Insiders turn bearish on housing

You know the housing market has taken a turn for the worse when industry groups renowned for ‘taking-up’ the housing market change track and start conditioning sellers to lower their price expectations in order to promote sales. A reader, last week sent me the below email report from Ray White, which I think you will


Trading Day

The S&P/ASX 200 slumped over 2% down today, after absorbing Friday’s US job data. The index is down 101 points or 2.4% to 4141 points. In after hours trading, the market is at 4130 points waiting for the European market whilst the US has a day off today. Asian markets experienced similar losses, with the


Mining 1, everyone else 0

For a group of pick wielding boof heads mining sure does a hell of a job on its public relations. Such a good job, in fact, it is running rings around the city-slicking bags of fruit who are supposed to understand the services business. What the hell am I talking about? This, from the SMH today:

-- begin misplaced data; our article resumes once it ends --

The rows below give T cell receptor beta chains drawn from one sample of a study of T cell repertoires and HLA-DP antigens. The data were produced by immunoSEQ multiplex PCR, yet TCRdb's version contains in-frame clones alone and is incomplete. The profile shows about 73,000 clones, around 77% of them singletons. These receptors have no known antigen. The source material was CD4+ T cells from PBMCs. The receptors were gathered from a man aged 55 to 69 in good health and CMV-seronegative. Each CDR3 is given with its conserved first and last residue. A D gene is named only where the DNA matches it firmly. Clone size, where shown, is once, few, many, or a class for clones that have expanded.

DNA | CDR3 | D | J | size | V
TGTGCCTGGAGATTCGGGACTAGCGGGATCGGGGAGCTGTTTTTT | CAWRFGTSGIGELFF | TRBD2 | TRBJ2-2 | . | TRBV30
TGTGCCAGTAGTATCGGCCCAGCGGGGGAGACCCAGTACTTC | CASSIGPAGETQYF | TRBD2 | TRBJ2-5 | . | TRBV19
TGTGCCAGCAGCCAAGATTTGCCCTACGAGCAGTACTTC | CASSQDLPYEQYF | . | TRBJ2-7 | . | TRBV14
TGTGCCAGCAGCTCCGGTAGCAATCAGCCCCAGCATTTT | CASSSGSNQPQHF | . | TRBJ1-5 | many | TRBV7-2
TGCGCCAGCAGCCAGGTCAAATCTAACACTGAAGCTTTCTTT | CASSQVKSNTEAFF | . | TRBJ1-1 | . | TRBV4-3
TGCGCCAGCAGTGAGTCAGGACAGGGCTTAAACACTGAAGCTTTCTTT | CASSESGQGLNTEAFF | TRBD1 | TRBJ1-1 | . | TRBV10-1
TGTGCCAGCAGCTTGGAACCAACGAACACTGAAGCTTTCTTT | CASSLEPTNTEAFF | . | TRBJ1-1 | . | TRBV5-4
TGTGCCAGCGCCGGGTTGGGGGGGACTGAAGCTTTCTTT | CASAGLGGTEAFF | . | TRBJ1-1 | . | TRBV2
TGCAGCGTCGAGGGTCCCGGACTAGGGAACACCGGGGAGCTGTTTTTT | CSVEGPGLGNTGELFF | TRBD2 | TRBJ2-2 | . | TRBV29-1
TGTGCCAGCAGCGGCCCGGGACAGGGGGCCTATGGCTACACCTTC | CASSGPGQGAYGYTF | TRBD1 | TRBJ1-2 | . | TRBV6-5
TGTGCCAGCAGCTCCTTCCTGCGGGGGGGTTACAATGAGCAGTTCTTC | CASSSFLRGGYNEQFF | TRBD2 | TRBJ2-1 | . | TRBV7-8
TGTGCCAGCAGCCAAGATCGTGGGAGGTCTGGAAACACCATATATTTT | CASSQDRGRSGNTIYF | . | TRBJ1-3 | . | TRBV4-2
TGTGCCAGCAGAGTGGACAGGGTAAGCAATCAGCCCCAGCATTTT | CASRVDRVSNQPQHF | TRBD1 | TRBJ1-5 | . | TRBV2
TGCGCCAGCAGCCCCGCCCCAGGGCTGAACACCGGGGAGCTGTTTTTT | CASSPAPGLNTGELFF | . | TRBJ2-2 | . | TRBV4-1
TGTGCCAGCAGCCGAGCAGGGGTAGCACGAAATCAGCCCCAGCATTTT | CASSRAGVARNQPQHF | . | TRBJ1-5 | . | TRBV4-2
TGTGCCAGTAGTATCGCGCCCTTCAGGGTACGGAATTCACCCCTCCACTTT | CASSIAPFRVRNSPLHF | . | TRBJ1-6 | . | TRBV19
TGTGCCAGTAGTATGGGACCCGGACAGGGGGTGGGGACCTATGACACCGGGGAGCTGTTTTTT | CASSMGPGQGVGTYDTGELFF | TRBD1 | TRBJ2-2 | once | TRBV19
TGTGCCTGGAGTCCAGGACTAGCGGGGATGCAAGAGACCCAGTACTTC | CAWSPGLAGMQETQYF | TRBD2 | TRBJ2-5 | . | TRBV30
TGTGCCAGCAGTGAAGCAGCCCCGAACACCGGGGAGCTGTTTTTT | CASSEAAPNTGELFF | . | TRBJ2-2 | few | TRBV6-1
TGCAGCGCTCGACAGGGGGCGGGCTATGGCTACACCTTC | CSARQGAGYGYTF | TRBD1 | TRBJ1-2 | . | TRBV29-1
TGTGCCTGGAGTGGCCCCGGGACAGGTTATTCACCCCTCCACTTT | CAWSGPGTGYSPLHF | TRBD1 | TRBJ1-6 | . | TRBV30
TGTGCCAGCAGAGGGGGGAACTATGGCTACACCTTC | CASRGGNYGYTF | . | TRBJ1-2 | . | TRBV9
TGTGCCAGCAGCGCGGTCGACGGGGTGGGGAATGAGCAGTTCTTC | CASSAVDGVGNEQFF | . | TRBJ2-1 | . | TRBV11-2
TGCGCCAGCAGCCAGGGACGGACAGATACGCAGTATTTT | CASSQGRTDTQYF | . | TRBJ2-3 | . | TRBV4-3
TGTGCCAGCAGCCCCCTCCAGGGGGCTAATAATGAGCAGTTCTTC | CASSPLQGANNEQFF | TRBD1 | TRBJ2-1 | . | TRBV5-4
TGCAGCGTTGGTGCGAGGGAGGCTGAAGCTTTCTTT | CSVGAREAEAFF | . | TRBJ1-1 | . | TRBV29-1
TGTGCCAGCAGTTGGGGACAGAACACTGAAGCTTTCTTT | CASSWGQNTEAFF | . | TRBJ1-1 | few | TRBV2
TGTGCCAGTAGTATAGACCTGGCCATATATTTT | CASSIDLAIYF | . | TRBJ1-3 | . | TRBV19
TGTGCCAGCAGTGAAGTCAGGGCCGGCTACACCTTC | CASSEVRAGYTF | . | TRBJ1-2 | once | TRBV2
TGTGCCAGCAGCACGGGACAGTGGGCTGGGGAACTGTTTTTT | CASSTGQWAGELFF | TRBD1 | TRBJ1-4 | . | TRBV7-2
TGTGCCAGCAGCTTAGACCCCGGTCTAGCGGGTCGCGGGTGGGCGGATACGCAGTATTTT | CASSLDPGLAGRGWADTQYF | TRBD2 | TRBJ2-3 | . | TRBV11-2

ANZ job ads point to rising unemployment

ANZ job ads was out earlier today. It continues its recent trend of slowing growth: Total job advertisements on the internet and in newspapers decreased by 0.6% in August. Annual growth in total job advertisements decelerated to 6.1% y/y. • Newspaper job ads fell by 3.0% m/m, while internet job advertising decreased by 0.5% m/m.


Revisiting last year’s forecasts

The economy is a complex beast, and even forecasts based on solid theory and evidence can get the timing wrong.  Here’s just a quick snapshot of some economic forecasts from a year ago to lighten the mood as we head this week into the National Accounts (Wednesday). Bill Evans – Westpac Chief Economist – 3